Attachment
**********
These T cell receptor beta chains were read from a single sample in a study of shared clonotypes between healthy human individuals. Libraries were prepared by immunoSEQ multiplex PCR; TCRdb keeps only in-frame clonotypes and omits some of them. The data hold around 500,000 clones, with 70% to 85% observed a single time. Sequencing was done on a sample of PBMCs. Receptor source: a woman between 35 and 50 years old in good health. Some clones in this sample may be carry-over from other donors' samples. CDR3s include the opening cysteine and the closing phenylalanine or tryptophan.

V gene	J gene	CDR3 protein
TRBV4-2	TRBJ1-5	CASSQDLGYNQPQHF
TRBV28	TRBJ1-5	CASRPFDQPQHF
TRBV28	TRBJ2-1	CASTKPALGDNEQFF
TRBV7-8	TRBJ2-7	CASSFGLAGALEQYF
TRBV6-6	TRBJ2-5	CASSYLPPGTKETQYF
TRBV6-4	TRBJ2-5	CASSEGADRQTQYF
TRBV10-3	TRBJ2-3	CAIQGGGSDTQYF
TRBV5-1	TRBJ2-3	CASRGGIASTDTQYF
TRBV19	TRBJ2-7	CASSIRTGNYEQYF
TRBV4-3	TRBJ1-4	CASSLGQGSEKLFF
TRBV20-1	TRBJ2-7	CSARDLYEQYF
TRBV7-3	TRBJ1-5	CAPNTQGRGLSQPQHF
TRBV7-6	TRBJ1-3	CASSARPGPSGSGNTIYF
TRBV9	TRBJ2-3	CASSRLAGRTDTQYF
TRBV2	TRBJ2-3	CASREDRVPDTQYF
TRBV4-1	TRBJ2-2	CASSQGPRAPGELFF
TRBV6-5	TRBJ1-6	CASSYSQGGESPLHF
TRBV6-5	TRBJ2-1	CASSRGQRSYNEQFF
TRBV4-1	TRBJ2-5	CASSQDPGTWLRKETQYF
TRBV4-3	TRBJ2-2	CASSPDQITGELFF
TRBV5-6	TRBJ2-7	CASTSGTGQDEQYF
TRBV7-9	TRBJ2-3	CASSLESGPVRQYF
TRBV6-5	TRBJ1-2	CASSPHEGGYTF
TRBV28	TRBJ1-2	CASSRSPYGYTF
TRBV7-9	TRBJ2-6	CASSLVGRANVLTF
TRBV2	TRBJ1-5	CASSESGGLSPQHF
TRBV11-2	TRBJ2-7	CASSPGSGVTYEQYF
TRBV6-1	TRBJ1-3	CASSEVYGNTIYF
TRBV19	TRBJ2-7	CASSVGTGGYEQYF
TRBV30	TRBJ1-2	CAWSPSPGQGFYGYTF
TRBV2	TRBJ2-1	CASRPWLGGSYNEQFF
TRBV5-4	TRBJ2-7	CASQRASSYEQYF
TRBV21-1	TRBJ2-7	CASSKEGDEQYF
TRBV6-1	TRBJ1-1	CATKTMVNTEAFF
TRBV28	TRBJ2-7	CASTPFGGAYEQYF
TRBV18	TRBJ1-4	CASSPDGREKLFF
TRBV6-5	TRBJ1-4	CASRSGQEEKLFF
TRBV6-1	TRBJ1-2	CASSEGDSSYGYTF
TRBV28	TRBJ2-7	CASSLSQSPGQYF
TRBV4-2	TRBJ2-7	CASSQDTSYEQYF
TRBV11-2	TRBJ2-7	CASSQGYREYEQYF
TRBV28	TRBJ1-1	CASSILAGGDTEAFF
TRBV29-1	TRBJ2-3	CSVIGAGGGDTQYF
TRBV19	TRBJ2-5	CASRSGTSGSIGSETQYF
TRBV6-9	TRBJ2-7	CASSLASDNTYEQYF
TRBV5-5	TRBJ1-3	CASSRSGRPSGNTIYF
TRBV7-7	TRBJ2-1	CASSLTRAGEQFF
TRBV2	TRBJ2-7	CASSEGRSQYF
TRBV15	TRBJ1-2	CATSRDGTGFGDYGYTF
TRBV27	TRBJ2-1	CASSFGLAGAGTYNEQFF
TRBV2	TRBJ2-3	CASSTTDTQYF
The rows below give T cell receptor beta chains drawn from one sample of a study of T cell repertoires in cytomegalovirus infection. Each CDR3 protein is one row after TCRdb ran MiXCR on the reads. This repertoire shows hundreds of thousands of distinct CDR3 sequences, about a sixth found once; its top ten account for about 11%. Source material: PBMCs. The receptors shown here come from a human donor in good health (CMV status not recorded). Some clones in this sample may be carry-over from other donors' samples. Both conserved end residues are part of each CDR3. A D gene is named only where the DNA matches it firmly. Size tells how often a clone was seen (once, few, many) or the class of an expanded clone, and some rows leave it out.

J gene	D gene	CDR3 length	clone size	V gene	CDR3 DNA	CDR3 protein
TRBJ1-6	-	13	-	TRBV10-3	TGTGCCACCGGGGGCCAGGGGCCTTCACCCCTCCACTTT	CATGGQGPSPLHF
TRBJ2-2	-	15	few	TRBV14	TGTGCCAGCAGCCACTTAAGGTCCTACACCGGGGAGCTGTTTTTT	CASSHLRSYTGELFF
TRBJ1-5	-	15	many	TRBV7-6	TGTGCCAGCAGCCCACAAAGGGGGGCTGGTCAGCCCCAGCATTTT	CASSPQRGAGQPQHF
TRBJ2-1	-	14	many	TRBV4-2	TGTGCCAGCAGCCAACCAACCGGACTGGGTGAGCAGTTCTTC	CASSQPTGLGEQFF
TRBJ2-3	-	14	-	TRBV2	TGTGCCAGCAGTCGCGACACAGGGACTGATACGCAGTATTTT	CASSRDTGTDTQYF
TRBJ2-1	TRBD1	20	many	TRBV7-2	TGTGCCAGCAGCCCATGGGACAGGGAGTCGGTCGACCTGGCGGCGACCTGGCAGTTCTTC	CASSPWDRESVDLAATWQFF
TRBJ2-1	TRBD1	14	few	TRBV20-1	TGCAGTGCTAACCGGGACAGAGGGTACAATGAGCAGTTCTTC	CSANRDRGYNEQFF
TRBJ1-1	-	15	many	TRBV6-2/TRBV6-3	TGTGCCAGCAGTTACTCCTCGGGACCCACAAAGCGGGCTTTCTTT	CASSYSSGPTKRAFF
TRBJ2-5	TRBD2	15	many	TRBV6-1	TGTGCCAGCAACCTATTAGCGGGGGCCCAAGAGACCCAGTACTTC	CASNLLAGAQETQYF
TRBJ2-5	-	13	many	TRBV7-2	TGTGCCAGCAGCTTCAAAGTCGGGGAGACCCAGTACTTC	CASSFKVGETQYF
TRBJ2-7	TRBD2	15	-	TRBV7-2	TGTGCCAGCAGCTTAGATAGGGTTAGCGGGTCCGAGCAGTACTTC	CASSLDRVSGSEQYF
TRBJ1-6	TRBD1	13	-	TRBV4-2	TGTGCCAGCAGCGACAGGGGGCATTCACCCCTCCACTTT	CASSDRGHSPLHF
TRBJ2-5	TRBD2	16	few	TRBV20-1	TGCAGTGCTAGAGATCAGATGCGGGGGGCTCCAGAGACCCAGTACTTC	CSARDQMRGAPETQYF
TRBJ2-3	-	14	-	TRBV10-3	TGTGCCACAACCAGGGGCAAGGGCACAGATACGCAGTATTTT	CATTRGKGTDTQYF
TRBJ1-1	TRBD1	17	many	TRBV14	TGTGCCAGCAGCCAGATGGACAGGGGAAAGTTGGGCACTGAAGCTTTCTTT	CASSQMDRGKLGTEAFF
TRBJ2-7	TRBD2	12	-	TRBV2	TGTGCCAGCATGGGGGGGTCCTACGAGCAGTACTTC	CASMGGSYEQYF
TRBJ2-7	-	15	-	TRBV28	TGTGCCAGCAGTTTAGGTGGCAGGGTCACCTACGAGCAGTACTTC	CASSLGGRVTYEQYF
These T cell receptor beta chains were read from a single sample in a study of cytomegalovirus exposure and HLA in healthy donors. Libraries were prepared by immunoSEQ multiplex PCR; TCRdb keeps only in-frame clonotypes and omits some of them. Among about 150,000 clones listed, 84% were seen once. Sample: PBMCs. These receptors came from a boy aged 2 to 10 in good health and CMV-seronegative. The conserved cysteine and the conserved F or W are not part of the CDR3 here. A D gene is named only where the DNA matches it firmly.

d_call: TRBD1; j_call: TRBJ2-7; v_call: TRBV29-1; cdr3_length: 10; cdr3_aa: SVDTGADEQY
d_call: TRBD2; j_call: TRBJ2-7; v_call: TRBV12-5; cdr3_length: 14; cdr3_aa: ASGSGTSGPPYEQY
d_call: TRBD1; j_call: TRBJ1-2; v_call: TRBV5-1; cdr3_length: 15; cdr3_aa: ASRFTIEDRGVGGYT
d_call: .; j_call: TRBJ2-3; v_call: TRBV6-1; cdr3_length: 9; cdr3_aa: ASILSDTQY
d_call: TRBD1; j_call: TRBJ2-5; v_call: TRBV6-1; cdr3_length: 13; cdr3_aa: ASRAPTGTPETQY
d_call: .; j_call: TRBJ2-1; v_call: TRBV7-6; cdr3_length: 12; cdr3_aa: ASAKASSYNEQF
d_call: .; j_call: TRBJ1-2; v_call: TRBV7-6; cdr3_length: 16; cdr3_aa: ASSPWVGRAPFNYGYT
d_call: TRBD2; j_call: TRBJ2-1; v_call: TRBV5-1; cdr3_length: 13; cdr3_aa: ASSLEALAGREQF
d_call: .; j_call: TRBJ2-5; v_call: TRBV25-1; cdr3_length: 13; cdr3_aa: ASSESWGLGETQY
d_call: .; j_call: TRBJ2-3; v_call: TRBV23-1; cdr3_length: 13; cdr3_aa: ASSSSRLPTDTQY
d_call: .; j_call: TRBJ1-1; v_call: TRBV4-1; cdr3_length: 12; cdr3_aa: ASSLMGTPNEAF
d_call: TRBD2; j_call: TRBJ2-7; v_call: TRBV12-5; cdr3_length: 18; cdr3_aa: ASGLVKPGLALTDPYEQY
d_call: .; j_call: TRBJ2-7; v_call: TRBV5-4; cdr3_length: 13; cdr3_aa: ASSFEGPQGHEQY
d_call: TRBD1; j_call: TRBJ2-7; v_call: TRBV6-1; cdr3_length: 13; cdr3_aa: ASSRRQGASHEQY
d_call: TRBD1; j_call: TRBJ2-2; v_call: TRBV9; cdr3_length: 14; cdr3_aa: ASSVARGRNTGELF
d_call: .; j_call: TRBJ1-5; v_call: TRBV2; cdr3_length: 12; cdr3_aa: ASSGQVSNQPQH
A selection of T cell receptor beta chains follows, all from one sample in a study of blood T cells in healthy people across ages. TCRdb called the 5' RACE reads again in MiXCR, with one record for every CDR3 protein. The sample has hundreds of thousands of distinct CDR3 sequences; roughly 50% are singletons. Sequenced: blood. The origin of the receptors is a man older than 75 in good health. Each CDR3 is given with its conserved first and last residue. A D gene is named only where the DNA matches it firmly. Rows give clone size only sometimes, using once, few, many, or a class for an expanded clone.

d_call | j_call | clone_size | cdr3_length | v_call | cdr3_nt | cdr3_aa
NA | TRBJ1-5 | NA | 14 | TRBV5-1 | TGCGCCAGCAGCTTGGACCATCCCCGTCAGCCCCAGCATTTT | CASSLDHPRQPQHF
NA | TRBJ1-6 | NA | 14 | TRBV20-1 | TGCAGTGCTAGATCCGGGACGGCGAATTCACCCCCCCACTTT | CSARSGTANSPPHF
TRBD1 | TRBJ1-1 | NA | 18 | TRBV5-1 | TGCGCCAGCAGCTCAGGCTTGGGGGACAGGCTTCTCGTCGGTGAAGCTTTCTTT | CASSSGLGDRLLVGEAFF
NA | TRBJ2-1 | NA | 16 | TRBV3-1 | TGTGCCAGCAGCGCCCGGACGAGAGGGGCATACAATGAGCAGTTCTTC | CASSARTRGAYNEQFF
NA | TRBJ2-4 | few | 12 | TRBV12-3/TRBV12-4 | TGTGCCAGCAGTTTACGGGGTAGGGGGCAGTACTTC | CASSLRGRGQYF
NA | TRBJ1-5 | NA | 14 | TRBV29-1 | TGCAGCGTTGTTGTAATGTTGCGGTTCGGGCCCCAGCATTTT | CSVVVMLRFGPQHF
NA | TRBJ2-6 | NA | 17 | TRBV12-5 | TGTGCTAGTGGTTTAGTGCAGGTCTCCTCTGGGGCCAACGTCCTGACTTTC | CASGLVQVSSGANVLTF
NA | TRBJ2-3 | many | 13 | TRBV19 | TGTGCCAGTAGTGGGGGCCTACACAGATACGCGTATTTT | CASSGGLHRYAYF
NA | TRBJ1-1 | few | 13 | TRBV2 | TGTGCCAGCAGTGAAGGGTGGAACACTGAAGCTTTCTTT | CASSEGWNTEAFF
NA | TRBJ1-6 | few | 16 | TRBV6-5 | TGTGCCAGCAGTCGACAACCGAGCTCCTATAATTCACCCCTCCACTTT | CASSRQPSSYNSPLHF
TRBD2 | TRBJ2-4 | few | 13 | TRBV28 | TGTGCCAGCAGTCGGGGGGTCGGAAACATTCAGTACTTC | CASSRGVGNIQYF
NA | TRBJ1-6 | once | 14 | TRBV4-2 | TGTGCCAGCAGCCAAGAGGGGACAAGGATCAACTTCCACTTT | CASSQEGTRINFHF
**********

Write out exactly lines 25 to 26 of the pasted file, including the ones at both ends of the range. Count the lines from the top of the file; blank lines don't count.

TRBV6-5	TRBJ1-2	CASSPHEGGYTF
TRBV28	TRBJ1-2	CASSRSPYGYTF